But the gender-neutral "Parent's Day" he created would be easy enough for nontraditional families to co-opt. And what a better way to stick it to Lott, a man who once said homosexuality was akin to alcoholism, kleptomania and sex addiction, than to steal the holiday he created to subjugate us?
Of course, it would be delusional to think American families will suddenly drop their favorite Hallmark holidays in favor of a single day to honor parents of any and all genders---We're unlike to see a "Parent's Day" sale at Macy's anytime soon. But with time, as nontraditional families continue to grow, maybe the gender-neutral holiday will gain in favor.
So what do you say...have you done your Parent's Day shopping this year?
The Long Island Adoptive Families support group was created by parents going through the adoption process or who had already adopted. It was a great way to help members navigate the path of adoption whether it be private domestic, international agency, domestic agency or foster care. We spoke with Chemene, one of the founders, and found out how this group is supporting local gay men interested in becoming fathers.
Adam Lozon and Scott Dufour met online and have been together 11 years.They live in Hamilton, Ontario, Canada, with their son Paulo. The couple are both in banking and are engaged to be married. We caught up with the dads to see how fatherhood was treating them!
Guest post from Greg Hutch.
It's two weeks before school starts and I am sitting in my classroom updating the photos in the frames on my desk. These frames used to be filled with pictures of my dogs, of me playing my instrument (I am a music teacher), or of the various other things that I have enjoyed in my lifetime. Today, they are filled with loving pictures of my family, including my son and partner who I raise him with. Times sure have changed…thanks to our son, Clark.
Editor's Note: In this ongoing series, we're shining the spotlight on some of the gay dads behind Gays With Kids as their incredible passion and commitment plays an invaluable role in making Gays With Kids possible. Please contact Brian Rosenberg if you'd like to talk about getting involved, too.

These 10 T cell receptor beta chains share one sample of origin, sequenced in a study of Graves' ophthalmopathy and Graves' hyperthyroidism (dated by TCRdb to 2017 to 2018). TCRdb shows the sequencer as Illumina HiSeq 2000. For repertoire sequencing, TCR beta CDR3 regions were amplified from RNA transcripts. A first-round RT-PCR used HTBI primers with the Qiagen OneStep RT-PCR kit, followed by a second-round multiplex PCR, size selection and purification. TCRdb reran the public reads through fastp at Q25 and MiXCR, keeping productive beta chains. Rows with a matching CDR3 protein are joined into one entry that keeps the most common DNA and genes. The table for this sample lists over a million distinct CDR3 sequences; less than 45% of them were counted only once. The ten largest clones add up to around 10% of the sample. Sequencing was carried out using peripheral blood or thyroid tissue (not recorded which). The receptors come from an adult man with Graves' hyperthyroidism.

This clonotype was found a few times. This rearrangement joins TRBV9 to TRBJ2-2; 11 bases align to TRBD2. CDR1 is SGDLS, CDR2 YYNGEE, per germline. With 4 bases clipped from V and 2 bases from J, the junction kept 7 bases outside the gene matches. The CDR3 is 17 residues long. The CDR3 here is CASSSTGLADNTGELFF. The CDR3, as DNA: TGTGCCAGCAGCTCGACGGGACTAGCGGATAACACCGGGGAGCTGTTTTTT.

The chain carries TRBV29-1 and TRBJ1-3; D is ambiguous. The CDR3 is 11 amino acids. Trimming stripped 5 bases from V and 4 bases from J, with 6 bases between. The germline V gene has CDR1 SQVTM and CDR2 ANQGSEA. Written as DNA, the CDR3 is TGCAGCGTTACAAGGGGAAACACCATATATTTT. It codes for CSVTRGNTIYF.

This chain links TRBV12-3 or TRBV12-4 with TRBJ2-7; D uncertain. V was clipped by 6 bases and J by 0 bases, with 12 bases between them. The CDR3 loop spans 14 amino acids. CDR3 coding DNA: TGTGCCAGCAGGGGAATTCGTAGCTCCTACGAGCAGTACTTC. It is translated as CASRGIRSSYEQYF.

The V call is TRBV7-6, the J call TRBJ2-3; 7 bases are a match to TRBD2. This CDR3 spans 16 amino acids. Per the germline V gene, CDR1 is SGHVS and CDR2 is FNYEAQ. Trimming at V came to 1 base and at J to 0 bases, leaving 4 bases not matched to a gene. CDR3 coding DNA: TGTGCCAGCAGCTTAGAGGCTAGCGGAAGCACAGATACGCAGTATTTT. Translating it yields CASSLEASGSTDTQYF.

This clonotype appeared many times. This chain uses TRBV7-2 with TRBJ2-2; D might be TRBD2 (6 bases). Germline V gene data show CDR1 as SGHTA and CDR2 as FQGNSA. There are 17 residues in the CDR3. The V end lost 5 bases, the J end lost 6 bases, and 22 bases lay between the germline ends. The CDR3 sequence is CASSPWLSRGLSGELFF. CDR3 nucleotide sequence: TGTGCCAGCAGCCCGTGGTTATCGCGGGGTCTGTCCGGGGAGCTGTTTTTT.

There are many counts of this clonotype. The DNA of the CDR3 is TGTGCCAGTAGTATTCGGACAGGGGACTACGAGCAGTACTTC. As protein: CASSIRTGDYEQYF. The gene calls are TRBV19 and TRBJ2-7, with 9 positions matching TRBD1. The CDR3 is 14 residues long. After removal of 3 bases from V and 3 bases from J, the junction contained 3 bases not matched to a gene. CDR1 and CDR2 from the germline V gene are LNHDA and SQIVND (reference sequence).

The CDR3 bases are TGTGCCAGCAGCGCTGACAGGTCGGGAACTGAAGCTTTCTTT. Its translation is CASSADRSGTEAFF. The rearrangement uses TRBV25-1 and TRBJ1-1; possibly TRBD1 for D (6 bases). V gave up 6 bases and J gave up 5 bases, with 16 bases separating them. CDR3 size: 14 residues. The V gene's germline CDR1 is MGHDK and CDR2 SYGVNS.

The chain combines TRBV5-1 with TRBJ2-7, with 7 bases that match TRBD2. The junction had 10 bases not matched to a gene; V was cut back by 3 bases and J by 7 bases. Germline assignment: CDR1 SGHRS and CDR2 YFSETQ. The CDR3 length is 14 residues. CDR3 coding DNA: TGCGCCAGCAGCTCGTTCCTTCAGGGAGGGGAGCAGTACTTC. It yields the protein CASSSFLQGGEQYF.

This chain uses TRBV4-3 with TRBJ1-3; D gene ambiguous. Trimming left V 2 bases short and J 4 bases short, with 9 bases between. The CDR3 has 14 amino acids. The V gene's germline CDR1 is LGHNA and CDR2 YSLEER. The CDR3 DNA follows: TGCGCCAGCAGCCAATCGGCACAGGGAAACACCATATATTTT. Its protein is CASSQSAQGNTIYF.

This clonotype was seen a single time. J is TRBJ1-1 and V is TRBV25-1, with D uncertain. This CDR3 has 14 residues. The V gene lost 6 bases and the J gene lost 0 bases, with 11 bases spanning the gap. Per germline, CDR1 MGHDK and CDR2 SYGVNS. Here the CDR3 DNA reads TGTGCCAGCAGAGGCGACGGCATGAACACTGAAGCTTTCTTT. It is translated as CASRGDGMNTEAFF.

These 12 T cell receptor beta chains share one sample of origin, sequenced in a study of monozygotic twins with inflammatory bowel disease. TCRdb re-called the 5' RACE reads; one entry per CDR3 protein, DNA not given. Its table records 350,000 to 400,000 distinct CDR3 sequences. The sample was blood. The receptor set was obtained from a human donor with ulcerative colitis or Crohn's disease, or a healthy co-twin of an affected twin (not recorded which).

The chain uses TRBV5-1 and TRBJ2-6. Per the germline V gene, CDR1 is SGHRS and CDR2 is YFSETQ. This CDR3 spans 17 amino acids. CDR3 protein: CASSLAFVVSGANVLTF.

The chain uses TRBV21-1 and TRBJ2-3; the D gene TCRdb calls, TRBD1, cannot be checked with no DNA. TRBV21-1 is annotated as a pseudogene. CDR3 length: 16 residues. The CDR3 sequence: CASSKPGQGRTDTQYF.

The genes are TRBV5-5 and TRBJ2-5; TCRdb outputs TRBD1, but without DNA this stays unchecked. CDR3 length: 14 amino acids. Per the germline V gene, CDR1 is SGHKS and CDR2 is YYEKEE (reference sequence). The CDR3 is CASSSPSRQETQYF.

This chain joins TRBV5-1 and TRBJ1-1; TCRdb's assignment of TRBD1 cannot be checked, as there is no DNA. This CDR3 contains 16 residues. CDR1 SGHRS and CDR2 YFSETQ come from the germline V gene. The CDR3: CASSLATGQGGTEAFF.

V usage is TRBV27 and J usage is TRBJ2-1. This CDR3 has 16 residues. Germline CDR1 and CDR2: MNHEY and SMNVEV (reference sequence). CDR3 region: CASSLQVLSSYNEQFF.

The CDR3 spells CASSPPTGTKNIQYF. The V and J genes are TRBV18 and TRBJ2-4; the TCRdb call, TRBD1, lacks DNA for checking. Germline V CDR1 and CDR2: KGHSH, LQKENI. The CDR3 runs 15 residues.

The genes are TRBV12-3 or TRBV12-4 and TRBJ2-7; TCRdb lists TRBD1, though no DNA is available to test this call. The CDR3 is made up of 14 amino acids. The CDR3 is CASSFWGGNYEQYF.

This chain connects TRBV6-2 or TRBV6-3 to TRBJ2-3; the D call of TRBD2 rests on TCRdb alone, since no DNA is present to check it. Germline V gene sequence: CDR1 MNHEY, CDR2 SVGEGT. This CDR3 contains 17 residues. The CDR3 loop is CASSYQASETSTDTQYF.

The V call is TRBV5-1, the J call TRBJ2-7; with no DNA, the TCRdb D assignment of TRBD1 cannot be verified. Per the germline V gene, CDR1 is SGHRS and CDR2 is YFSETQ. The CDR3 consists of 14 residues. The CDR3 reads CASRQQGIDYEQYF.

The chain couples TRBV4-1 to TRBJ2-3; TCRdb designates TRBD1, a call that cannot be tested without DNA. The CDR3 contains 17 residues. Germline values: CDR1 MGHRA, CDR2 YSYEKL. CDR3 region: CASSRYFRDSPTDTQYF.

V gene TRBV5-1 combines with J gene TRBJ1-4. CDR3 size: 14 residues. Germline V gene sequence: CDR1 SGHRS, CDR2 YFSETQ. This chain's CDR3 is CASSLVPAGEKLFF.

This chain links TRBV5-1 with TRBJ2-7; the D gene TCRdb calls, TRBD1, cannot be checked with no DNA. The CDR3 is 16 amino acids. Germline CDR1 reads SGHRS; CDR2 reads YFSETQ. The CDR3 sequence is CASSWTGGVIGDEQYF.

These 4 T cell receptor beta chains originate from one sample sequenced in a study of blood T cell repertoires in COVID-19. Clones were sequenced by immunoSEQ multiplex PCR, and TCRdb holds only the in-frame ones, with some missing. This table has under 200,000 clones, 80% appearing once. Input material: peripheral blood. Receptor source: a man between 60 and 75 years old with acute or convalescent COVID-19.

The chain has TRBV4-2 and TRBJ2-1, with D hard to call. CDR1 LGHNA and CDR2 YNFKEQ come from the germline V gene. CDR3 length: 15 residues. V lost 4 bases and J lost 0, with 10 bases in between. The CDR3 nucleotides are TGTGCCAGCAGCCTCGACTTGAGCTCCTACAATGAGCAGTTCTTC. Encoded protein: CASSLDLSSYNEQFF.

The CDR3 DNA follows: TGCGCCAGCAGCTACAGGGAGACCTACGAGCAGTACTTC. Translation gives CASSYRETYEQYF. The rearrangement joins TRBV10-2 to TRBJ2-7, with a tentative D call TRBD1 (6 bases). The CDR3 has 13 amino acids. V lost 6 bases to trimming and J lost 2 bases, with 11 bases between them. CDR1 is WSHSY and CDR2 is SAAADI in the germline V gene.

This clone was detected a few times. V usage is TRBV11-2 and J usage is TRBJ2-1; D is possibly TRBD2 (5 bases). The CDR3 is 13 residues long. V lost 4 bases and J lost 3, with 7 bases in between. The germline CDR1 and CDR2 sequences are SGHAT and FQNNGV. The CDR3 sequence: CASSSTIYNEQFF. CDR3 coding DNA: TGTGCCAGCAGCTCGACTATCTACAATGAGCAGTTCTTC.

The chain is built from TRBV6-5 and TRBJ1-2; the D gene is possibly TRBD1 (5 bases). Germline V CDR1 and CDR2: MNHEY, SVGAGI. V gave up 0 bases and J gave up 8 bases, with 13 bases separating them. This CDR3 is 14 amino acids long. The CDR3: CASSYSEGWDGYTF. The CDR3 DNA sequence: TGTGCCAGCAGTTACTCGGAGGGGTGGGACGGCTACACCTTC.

Happy gay uncles day to all the wonderful "guncles" out there! Here at Gays With Kids we know how important your roles are within our families so we want to celebrate you today, and say a big thanks! Enjoy this collection of "guncle" photos and a few words of wisdom and contemplations from the uncles themselves.
Two years ago when Oliver arrived into our lives, my partner Rob and I were living in separate countries. We met in Kuala Lumpur, Malaysia, and had Oliver when Rob was working in Bangkok and I was in KL. Oliver arrived two weeks early when we received an unexpected message from our agent saying to go to the hospital – our surrogate had been checked into hospital.
The day began like any other. My alarm went off at 4.30am. I snoozed until 5am. I ate breakfast until 5.30am, at which point my son, Felix, woke naturally like clockwork. I fed him mashed bananas, cashew butter and chia seeds. I woke my dad up with a cup of tea and handed the baton over for him to look after Felix as I left for work on my bike at 6.30am. I worked through the day as normal. Then, at 6.49pm I received a call from the police.